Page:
OOF! architecture is a studio based in Melbourne’s sea-side suburb St Kilda. They have a talent for refurbishing inner-city homes with a rare sensitivity to the surrounding heritage architecture. At the helm of the studio are Fooi-Ling Khoo, who takes the lead in architecture and interiors, and David Brand, who is the expert in heritage and urban design.
OOF!’s projects often feature some kind of quirk, or interesting character features. The Acute House is one such exemplary project. It was completed in 2016, and has since acquired a slew of awards. The original house was a derelict Victorian era weatherboard cottage. Not only was it small and in terrible condition, its odd shape proved to be an additional problem. The house sits on a sharp corner between two streets — hence the title. The almost triangular building must have posed a peculiar dilemma for the architects. Though, looking at the finished home, it is obvious to see the joy OOF! must have taken in tackling the challenges presented by the project.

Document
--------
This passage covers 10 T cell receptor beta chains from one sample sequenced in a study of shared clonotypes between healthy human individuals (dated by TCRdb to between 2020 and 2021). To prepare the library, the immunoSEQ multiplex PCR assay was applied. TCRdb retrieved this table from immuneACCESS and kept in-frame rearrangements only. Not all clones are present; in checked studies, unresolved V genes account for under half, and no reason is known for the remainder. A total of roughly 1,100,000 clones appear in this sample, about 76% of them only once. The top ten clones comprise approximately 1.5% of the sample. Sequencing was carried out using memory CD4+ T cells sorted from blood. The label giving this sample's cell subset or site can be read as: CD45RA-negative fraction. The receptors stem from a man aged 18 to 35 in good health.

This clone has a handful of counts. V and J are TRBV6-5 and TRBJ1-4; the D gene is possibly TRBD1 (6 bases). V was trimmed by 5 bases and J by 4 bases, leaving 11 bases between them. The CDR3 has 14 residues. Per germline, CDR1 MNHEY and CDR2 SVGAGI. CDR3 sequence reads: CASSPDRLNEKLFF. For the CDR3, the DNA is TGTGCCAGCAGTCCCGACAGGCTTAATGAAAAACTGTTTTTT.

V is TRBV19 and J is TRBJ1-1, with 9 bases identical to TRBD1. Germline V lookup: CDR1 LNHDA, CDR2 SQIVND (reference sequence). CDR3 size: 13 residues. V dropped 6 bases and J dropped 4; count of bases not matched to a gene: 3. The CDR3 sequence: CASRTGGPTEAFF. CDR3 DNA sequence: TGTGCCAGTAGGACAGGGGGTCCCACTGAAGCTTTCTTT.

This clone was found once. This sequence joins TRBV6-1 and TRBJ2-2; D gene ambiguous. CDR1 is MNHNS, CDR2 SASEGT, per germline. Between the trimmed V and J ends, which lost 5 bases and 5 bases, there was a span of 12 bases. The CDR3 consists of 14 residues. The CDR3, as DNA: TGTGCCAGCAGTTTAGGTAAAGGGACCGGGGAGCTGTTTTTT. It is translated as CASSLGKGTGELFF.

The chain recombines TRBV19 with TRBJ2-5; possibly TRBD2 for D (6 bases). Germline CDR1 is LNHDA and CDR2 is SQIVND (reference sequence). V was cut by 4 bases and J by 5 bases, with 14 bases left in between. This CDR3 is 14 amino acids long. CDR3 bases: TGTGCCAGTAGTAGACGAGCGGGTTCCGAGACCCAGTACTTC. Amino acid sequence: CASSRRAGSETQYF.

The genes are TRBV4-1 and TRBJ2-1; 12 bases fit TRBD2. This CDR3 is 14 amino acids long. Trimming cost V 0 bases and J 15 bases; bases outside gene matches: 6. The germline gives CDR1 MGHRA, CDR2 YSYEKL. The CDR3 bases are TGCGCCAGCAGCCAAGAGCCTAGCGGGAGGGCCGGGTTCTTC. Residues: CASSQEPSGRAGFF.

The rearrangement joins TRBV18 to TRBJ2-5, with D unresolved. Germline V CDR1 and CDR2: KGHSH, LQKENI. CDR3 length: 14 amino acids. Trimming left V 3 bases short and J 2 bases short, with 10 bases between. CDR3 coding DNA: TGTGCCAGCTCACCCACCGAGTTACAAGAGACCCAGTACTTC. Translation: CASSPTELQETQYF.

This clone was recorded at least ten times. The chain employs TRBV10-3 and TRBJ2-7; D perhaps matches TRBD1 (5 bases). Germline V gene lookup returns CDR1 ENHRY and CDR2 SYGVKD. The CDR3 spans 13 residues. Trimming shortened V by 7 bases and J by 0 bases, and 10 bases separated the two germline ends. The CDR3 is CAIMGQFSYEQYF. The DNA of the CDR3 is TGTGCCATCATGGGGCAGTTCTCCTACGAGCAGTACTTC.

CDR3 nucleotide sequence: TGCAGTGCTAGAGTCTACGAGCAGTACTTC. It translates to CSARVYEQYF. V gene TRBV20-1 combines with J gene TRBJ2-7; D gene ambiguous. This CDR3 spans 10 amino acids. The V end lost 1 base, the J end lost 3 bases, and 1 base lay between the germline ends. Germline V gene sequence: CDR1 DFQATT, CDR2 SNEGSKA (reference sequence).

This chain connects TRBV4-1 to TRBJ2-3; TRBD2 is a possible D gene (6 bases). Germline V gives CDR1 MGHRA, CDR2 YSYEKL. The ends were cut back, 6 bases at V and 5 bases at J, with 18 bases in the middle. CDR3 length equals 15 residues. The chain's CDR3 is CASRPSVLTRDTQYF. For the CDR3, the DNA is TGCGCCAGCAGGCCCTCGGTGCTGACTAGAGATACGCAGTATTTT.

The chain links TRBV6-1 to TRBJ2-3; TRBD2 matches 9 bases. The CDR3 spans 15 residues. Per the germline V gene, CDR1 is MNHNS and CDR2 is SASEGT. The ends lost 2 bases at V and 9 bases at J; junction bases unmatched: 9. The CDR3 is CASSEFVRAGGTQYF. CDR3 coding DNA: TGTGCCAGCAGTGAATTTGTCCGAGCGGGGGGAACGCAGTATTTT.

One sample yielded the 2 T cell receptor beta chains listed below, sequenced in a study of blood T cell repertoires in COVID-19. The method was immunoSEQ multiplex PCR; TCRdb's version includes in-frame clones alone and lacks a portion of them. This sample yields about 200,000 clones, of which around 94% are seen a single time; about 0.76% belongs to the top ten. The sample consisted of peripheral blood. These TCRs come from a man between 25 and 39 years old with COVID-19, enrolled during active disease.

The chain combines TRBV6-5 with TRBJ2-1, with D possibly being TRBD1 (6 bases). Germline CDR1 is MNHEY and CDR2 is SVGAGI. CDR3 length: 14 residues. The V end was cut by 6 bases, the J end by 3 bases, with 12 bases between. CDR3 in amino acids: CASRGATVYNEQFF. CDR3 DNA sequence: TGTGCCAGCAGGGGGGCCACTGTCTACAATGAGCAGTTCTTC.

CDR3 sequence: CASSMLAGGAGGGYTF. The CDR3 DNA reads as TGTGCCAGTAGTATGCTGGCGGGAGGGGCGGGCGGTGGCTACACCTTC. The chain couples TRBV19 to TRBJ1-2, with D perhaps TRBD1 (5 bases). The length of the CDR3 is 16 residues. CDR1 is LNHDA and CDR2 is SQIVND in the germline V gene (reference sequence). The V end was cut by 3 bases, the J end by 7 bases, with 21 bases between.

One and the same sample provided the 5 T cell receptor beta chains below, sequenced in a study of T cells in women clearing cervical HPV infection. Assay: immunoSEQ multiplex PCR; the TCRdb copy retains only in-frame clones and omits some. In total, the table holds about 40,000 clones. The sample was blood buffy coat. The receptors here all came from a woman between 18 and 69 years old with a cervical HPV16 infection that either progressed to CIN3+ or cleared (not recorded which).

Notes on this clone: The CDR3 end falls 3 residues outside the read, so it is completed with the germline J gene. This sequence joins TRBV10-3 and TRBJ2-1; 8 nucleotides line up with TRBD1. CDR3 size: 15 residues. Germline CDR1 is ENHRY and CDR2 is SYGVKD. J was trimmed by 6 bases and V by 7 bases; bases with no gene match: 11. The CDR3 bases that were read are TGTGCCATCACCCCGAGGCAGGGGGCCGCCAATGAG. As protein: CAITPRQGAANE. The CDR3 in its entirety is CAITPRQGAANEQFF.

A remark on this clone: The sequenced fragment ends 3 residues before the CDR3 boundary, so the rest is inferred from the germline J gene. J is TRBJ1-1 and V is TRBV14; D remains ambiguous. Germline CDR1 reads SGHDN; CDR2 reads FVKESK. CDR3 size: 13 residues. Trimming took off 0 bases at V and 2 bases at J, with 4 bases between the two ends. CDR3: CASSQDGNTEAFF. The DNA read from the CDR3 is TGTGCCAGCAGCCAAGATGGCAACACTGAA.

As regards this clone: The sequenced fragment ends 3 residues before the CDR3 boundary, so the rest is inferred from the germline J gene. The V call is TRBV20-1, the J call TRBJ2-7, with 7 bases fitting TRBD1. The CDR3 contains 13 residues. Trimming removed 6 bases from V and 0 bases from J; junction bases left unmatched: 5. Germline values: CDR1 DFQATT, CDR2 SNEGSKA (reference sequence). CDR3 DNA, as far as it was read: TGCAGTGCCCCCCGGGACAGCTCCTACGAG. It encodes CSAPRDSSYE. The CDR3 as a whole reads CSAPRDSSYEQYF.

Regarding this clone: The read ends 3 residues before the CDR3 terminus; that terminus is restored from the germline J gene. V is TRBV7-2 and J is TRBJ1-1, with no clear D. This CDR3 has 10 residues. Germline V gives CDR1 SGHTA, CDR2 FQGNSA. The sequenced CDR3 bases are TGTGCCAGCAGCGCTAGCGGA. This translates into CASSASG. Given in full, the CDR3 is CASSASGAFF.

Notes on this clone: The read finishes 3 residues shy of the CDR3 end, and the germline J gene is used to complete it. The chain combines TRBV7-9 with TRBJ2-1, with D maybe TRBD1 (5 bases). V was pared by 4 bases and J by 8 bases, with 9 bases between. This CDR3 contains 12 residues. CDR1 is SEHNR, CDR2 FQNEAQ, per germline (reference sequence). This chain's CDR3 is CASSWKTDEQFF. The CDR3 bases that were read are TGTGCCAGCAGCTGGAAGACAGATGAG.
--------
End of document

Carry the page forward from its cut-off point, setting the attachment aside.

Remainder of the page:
OOF! took their responsibility to the neighbouring Victorian bungalows seriously, opting to keep as much of the original building as possible. They disassembled the existing weatherboard and reassembled it in the same positioning, making a very direct link to the history of the site. A dark gunmetal grey structure arises from the old house’s remains, accentuating the sharp end of the building to create a dramatic, yet unobtrusive form. Inside, the interior is clad in a light wood, with a fun bent metal green feature staircase and a dark grey features that echo the exterior of the house. Strategically placed netting gives the place a playful feel, and doubles as a protective, fall-proof barrier on the stairs and mezzanine bedroom. An exemplary project on many accounts: design, heritage and sustainability. Check out more information and photographs here.
Photographs by: Nic Granleese